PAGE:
PMI finds Scottish business activity stagnated in March
Scotland's private sector economy stagnated last month as a downturn in services activity offset growth in manufacturing production, according to a survey of purchasing managers.
The Bank of Scotland's latest PMI found there was "muted" demand for goods and services in March.
Business activity in the services sector dipped for the first time in four months.
However, factory production continued to rise "at a pronounced rate".
The report also noted a "fractional" rise in employment.
The PMI - which measures changes in combined manufacturing and services output - slipped to 50.1 last month, down from a 19-month high of 51.7 in February.
Any figure above 50 suggests expansion.
Analysis by Douglas Fraser, BBC Scotland business/economy editor
Last week's output figures from the Scottish government opened up the prospect of a winter recession, though we won't find out until July if that's what Scotland has been through.
The PMI numbers help tell the story closer to real time, at least for the private sector.
They've been persistently very sluggish for more than two years - the trend line just above the tipping point at which output contracts. And they've been persistently behind more positive UK PMI figures.
The steadiness of the service sector is shown, in the March survey, to be weakening. Manufacturing was last year enjoying the benefit of the weaker pound, both to export and to substitute imports.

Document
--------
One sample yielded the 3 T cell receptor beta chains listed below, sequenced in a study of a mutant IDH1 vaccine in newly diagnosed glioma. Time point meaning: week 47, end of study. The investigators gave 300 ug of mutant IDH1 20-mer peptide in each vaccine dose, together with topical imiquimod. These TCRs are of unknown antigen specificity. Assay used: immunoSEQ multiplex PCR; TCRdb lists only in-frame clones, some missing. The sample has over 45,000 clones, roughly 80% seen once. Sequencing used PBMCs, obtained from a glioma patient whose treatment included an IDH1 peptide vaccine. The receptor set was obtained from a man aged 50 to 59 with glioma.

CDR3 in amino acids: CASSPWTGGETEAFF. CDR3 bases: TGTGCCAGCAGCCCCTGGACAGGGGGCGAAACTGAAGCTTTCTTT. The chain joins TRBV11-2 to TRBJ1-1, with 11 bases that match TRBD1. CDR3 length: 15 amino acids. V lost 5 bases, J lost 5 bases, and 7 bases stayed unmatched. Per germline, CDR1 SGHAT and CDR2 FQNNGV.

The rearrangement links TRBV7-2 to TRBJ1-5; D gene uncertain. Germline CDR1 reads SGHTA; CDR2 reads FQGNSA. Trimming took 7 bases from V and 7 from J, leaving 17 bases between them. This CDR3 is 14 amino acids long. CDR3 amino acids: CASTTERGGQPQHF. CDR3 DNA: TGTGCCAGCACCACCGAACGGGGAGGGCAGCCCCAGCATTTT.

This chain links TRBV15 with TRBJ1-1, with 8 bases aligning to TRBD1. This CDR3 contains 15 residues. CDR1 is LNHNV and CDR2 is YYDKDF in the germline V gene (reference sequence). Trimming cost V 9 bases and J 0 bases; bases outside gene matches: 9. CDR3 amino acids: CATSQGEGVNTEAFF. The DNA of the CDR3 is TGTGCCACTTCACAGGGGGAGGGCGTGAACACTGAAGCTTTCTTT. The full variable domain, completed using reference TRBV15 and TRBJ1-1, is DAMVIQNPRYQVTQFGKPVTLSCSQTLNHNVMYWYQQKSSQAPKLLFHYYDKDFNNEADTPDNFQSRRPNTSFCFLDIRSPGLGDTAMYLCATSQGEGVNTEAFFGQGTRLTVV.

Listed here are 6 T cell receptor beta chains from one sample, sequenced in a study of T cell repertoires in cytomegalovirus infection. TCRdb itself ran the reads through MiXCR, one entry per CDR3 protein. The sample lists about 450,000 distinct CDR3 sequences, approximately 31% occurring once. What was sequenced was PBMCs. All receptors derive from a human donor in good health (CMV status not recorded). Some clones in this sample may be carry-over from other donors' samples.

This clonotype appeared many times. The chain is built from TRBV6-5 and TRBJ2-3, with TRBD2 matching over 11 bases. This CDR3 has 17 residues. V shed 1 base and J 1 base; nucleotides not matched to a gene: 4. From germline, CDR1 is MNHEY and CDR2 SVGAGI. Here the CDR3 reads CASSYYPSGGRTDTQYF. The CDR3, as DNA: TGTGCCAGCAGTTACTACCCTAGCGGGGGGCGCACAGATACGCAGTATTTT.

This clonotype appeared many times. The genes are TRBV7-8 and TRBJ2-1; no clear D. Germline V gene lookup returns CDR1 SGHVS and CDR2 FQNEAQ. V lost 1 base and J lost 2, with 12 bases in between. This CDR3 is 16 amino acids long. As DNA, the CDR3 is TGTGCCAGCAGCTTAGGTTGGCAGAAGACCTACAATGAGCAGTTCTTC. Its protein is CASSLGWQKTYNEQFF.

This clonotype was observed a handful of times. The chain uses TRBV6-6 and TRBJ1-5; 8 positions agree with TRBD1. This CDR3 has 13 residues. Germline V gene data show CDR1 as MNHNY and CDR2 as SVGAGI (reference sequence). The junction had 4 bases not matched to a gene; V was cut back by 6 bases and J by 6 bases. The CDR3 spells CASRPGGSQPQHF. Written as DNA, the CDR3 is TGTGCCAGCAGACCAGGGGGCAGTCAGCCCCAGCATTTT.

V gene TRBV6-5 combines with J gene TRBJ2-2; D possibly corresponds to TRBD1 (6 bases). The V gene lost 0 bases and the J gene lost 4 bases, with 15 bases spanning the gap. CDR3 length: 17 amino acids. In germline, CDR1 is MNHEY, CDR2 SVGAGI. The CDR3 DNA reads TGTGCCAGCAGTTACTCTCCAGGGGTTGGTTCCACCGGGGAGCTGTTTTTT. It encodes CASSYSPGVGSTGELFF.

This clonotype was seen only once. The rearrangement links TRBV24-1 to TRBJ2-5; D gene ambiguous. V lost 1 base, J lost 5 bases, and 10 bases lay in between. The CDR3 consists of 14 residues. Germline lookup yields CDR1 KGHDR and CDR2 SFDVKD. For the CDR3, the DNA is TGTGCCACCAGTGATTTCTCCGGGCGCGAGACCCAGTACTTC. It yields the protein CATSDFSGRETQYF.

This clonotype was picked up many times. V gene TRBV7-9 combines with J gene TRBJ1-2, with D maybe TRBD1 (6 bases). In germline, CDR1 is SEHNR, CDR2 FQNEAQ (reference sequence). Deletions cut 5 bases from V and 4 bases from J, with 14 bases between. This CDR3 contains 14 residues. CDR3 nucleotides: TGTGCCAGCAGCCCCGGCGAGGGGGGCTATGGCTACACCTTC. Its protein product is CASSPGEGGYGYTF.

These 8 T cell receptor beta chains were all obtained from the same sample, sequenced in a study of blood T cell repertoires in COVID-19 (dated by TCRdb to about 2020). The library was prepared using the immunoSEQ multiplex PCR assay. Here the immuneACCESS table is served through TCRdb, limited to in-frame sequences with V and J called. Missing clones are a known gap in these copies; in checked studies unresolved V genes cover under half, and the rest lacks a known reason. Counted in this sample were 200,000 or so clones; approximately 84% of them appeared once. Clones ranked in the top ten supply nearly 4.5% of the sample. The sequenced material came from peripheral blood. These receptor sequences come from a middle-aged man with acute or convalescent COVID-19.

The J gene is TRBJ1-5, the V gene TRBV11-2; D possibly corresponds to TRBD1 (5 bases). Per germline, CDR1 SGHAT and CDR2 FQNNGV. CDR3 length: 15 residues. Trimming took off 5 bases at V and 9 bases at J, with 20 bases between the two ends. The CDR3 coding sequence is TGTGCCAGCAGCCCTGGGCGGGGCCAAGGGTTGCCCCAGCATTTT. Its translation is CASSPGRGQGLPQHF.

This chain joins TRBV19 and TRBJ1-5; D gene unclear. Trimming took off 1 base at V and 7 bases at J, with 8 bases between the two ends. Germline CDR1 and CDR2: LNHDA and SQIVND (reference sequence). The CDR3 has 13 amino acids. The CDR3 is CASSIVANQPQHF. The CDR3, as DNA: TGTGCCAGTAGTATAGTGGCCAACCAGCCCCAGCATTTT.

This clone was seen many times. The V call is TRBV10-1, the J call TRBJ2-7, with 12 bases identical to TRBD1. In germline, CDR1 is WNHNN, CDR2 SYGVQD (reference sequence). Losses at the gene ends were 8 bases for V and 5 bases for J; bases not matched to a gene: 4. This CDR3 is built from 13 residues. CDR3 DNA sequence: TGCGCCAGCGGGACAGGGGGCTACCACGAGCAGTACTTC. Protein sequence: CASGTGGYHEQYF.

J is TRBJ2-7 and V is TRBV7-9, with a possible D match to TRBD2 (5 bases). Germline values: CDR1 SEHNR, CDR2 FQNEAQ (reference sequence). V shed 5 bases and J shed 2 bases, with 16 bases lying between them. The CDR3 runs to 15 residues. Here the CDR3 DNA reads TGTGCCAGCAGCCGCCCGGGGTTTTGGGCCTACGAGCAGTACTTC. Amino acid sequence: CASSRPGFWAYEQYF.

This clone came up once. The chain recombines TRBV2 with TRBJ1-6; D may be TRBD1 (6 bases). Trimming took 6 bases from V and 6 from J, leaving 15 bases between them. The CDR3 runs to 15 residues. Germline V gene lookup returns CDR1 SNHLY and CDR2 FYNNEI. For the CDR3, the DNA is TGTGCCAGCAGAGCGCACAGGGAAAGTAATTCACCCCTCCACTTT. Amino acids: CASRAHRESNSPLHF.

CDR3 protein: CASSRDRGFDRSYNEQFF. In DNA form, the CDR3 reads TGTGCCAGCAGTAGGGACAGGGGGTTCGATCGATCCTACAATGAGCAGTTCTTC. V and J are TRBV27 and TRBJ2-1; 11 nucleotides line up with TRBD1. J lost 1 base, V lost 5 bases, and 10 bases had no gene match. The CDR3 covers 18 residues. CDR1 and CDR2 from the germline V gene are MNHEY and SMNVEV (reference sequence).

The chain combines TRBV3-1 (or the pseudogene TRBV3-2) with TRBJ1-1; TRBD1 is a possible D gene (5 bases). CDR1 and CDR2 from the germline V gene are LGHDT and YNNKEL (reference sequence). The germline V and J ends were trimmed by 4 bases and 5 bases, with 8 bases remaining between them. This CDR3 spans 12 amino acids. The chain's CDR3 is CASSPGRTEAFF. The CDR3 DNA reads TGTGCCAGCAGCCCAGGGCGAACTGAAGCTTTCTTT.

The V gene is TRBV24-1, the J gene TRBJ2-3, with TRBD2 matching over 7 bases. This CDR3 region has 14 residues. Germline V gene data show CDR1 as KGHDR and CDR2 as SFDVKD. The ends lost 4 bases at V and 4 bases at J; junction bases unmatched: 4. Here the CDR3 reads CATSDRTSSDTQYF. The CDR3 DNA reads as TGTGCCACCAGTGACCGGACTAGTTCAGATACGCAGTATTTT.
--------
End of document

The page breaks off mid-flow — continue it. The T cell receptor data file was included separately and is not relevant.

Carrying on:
But that production boost seems to have been weakening. Exports and new orders are not the manufacturing figures that are holding up the broader economy.
UK indicators at the end of last week led to a weakening of forecasts for economic growth, taking the first quarter of the year to an expected 0.5%.
That's a slowdown from the 0.7% for the end of last year - the same quarter that Scotland's economy contracted 0.2%.
So if the UK economy is slowing down, and there's not much sign of an upturn from Scotland's doldrums, that recession - two quarters of contracting GDP - is looking more likely.
Firms, particularly in manufacturing, reported that unfavourable exchange rates had led to an increase in input costs. Higher wages were also reported to have pushed up operating expenses.
The survey found that companies continued to respond to higher operating costs by increasing their own charges.
Fraser Sime, regional director for Bank of Scotland Commercial Banking, said: "The economic upturn of Scotland's private sector economy lost momentum at the end of the first quarter.
"A muted demand for goods and services resulted in only a marginal increase in new business inflows, which, in turn, caused activity levels to broadly stagnate.
"The overall message is more balanced, however, as businesses created jobs over the month and sentiment remained broadly positive.
"These developments suggest that the Scottish economy will likely return to growth as we head into the second quarter."